Staff news

Bike hire scheme wheels onto campus

The University is set to host several rental sites as part of Edinburgh’s new cycle hire scheme.

Due to launch in the summer, bikes will be available in locations around the University - including George Square, Bristo Square and King’s Buildings – and across the city centre.

Transport for Edinburgh (TfE), which runs the city’s buses and trams, signed the agreement with Serco, an international provider of public services, to deliver the project.

Key partner

Serco operates the London Cycle Hire Scheme and similar services in Oslo and Bergen, Norway.

The University has been a key partner in the scheme since its proposal a year ago.

Bikes will be provided by Pashley Cycles, Britain’s longest established cycle manufacturer.

Potential growth

The three-year agreement will begin with the installation of 200 manual cycles this summer, with a further 300 manual and 100 electric bikes added by April 2019.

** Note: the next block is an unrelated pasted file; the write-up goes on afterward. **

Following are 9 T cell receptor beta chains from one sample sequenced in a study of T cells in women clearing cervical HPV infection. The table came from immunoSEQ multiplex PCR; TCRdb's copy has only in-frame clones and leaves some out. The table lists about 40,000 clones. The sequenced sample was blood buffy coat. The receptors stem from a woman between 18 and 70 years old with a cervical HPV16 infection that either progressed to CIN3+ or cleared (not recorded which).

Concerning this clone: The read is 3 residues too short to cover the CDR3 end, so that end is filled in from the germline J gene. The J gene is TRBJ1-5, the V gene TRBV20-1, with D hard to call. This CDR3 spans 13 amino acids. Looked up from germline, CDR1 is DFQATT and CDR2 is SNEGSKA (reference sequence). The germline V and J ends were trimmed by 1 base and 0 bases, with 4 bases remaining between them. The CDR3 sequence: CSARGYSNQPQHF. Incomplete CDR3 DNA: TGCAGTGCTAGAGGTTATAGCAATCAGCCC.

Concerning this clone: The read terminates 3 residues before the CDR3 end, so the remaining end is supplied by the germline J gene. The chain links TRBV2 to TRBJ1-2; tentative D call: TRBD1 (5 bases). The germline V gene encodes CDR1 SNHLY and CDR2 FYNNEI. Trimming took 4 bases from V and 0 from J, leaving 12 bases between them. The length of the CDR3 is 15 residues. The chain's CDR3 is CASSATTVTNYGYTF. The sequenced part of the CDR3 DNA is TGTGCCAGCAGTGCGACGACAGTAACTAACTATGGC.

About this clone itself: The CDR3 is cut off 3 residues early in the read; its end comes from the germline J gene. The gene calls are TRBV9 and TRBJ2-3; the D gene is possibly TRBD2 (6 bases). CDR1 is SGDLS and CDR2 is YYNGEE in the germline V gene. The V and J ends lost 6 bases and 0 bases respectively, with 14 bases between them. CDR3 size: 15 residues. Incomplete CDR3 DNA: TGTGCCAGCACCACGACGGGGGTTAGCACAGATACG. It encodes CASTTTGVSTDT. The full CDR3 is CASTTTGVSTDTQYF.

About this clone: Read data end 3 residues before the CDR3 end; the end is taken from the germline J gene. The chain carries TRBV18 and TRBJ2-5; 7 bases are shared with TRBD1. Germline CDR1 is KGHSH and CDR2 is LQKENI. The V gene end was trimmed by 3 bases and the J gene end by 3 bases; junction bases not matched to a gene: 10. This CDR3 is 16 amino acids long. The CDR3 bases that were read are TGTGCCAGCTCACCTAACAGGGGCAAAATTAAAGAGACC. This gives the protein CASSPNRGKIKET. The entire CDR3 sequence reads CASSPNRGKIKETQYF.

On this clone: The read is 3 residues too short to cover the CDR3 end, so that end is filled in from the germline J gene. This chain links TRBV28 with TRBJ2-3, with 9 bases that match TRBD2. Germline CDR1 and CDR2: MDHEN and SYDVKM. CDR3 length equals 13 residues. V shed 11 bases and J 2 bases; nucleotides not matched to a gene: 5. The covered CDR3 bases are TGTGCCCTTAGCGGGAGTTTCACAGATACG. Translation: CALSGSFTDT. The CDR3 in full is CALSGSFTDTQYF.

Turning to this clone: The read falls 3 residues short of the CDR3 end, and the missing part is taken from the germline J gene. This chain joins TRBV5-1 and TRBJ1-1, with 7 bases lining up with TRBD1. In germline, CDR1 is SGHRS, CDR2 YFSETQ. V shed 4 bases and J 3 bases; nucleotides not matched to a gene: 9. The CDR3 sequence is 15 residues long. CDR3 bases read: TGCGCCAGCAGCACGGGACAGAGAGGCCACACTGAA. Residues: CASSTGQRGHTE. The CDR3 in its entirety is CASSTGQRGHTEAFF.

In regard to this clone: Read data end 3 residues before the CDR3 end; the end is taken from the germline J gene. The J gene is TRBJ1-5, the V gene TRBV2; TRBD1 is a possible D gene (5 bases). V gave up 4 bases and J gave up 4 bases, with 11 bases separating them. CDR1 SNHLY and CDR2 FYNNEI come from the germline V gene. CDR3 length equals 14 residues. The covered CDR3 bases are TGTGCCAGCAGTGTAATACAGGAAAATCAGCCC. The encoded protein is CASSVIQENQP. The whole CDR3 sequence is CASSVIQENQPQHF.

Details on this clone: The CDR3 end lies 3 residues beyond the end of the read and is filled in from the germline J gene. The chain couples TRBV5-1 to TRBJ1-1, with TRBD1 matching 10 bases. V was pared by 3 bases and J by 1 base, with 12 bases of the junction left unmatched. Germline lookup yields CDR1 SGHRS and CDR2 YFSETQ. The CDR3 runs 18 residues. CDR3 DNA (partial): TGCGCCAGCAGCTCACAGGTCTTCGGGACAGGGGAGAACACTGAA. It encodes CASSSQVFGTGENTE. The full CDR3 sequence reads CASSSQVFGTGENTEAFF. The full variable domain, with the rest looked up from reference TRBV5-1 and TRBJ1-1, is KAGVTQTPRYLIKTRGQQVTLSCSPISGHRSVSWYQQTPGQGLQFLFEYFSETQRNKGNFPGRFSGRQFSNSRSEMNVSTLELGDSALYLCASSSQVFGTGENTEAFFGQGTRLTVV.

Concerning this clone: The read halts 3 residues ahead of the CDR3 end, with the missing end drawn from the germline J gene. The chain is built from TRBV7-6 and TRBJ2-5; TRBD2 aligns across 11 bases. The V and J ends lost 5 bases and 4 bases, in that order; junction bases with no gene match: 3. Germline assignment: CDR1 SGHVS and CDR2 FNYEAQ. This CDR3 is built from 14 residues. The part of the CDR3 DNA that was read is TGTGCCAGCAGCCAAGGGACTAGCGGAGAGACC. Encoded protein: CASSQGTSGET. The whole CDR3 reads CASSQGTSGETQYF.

It is hoped that the scheme can grow incrementally, potentially up to 2000 bikes.

Designed for Edinburgh

The cycles will feature gears designed to suit Edinburgh and have been tested on the city’s streets by representatives from Edinburgh City Council, TfE, the University and bike charity Sustrans.

Individuals will be able to hire the bikes using a simple smartphone app, with flexible hire options.

The scheme’s cycles will be the first in the UK to feature an innovative hybrid lock. This allows for parking at docking stations as well as in designated dockless parking areas. This combination is aimed at minimising disruption for pedestrians.

Zero carbon

The University’s partnership builds on its recent Memorandum of Understanding with TfE and will also help engage the city’s other universities and colleges with the scheme.

Support for the scheme is part of the University’s recently announced plan to be zero carbon by 2040.

We are delighted to be an official partner in a scheme that will provide a cheap, healthy and fun way to explore our city. It is an initiative that is in line with our commitment to support our students, staff and visitors to travel by bike, to reduce environmental impact and to promote wellbeing. We are pleased to do our part in helping the City of Edinburgh Council meet its target of 15 per cent of Edinburgh residents cycling to work by 2020.

Professor Peter MathiesonThe University’s Vice-Chancellor and Principal